Keeping up in our fast changing world of devices
By: Brenda Harrison
‘Our world is quickly changing and it is doing so right before our eyes. Many electronic items and services that were once so necessary to us no longer exist.
I am thinking of:
Film cameras and camera shops that developed and printed our photos.
Telephone booths and pay phones seem to have disappeared. In London, however, they have found a new use for their iconic red phone booths. Some have been painted black and converted into a WiFi and phone charging station.
We no longer have to remember phone numbers because we store them in our phones and press the name to connect.
Typewriters have also become obsolete. Instead of typing classes, we now have keyboarding classes.
Music technology has moved from records, to 8-track cartridge tapes, to small cassettes to CDs. Recorded movies have progressed from Beta and VHS tapes to DVDs, and now they may be streamlined and downloaded on computers, I-Pads and even smart phones. Through this evolution we lost our record shops and video stores, and gained the ability to watch a movie anywhere we want by just a click of our TV remote or other devices.
Ironically, record albums seem to be making a comeback and we can once again find turntables to play them on.
Remember, Walkmans and MP3 players? Gone. Now we have iPhones with ear buds.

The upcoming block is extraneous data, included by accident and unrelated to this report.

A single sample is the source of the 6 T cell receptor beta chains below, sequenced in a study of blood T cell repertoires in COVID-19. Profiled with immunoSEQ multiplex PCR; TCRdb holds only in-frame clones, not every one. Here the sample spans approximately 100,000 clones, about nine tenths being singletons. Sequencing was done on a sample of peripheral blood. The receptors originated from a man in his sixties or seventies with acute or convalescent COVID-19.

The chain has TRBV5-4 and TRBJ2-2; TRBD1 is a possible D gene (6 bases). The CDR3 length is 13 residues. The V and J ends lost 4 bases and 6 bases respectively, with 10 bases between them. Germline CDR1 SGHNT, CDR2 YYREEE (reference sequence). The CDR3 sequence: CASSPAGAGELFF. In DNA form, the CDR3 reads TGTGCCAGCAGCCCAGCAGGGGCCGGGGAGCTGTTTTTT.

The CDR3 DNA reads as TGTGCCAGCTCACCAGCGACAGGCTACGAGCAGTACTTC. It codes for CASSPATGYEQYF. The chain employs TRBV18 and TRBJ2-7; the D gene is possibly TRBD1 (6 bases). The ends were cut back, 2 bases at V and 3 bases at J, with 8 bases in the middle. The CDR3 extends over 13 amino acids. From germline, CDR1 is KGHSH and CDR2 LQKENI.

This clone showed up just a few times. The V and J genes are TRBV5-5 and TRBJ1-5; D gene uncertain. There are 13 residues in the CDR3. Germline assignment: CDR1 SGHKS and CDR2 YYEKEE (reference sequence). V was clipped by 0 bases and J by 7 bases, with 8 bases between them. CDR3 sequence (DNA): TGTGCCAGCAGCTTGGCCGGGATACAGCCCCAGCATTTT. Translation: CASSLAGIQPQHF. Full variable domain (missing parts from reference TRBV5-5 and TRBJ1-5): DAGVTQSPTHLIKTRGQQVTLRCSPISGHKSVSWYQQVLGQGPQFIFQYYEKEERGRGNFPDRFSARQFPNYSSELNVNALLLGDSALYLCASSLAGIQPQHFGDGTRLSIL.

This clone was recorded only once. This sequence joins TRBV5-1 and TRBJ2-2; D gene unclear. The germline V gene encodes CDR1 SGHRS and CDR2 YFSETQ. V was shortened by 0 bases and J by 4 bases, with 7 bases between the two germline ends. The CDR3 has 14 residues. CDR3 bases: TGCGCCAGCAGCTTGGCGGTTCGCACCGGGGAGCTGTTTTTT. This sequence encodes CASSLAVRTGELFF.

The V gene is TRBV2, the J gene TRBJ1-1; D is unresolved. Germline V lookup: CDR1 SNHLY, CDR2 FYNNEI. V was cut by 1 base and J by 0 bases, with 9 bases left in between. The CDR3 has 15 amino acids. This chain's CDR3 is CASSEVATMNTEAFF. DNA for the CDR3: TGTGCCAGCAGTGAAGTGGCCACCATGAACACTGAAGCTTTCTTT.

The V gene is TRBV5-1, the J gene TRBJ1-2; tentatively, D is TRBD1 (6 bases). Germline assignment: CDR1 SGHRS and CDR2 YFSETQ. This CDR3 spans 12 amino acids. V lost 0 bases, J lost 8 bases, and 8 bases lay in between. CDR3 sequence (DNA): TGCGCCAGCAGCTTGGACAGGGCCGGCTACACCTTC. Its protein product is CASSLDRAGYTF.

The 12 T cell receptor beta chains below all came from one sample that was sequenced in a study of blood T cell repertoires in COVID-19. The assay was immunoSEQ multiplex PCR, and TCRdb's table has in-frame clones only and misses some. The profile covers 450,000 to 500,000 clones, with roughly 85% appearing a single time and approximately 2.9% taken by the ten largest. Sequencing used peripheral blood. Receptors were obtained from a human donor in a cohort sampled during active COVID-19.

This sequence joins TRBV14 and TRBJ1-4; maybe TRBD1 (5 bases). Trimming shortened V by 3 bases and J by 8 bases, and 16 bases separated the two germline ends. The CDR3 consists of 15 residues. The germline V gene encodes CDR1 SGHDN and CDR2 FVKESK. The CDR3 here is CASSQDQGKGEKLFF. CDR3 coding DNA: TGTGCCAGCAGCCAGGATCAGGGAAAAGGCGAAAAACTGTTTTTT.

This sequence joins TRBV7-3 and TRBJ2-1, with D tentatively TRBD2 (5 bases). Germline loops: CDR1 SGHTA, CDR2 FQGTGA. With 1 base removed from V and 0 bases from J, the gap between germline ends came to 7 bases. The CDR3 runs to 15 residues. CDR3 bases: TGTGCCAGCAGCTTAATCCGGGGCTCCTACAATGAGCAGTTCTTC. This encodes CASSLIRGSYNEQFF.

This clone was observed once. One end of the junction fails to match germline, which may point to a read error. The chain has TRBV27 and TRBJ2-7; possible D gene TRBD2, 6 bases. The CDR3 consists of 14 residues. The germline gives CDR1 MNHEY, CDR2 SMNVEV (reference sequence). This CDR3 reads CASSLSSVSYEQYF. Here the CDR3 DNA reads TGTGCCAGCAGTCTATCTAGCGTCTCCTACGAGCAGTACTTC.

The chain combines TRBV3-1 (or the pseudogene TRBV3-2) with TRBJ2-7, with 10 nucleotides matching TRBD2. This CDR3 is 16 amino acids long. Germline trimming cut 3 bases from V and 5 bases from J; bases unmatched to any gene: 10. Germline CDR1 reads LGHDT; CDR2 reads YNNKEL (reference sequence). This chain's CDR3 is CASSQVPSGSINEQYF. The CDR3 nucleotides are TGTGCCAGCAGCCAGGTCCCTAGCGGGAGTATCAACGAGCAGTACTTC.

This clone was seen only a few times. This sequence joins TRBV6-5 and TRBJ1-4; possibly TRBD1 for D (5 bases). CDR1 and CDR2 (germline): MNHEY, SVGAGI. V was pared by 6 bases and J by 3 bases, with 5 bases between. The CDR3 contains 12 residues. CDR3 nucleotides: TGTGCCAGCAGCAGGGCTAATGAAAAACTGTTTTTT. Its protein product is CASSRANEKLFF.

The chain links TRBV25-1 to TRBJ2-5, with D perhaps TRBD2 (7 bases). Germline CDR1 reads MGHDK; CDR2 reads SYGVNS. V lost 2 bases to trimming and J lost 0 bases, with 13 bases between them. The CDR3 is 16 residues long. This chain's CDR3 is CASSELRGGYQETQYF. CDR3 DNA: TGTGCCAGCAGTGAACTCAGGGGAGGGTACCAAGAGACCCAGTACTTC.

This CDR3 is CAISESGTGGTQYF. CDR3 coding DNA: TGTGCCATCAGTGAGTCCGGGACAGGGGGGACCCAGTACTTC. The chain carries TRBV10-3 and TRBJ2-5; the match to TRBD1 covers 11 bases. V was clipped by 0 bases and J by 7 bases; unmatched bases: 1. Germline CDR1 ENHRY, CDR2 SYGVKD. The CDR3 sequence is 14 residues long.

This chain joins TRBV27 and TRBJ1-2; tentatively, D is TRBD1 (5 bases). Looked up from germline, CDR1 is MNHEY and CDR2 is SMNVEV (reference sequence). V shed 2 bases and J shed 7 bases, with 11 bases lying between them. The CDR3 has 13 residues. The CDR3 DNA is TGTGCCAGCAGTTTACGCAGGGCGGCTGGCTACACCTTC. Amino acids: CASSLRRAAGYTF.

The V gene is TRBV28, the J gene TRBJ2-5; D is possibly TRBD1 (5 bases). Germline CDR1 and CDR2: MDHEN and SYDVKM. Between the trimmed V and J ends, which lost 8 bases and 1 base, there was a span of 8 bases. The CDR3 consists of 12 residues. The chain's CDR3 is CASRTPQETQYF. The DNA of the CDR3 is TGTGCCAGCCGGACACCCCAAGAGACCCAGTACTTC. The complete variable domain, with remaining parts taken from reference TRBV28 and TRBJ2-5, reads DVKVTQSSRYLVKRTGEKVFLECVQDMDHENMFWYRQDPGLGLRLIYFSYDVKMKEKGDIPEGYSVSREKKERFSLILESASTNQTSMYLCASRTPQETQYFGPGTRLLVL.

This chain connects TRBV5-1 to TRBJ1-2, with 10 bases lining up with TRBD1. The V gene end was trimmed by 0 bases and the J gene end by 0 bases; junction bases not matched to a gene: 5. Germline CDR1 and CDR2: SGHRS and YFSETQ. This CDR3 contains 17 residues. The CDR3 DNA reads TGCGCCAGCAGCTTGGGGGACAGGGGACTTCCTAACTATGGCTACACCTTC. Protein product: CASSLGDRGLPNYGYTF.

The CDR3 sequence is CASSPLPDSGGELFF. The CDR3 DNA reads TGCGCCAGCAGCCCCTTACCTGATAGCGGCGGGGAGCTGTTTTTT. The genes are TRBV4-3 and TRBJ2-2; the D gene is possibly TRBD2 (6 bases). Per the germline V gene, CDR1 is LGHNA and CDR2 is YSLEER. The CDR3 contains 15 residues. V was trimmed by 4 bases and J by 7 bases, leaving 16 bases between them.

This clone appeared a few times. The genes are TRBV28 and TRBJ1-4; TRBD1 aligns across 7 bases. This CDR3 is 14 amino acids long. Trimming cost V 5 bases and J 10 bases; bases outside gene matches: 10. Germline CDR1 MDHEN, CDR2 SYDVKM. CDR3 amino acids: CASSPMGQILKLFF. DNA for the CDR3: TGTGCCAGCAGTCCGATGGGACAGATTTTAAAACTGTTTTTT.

No need to tape songs on the radio, because we can hear whatever we desire from numerous apps.
Short hand seems to have disappeared with speedwriting.
Communicating by phone seems to be “old school,” especially with our youth. Talking on the phone is quickly being replaced by texting.
Notice how every organization or agency is an acronym? Maybe it’s just me, but it seems people spout off initial letters as if everyone knows what they are talking about.
We now have ecards, and invitations and “thank you” notes are being emailed.
Books, thank goodness, are still popular but they have to compete with ebooks which are cheaper and don’t require space to keep them. We can find them easily on our devices without leaving our home, download and read right away.
Who uses encyclopedias today? We just go online or Google whatever information we need or want to know. We even find tutorials online on how to build, make, fix or repair things.
In this 21st Century, we communicate by text, Facebook, Twitter, Messenger or a myriad of other apps. Even social media is constantly changing. In the 1990s, chat rooms were popular, but they were quickly replaced by Myspace, blogging and instant messaging, such as Yahoo Messenger. Then came Skype and Linkedin in 2003, FaceBook in 2004, YouTube in 2005, and Twitter in 2006 followed by Instagram and Snapchat.
Whew, I can’t keep up! And, I can’t even begin to imagine what changes we will witness in the next 10 years.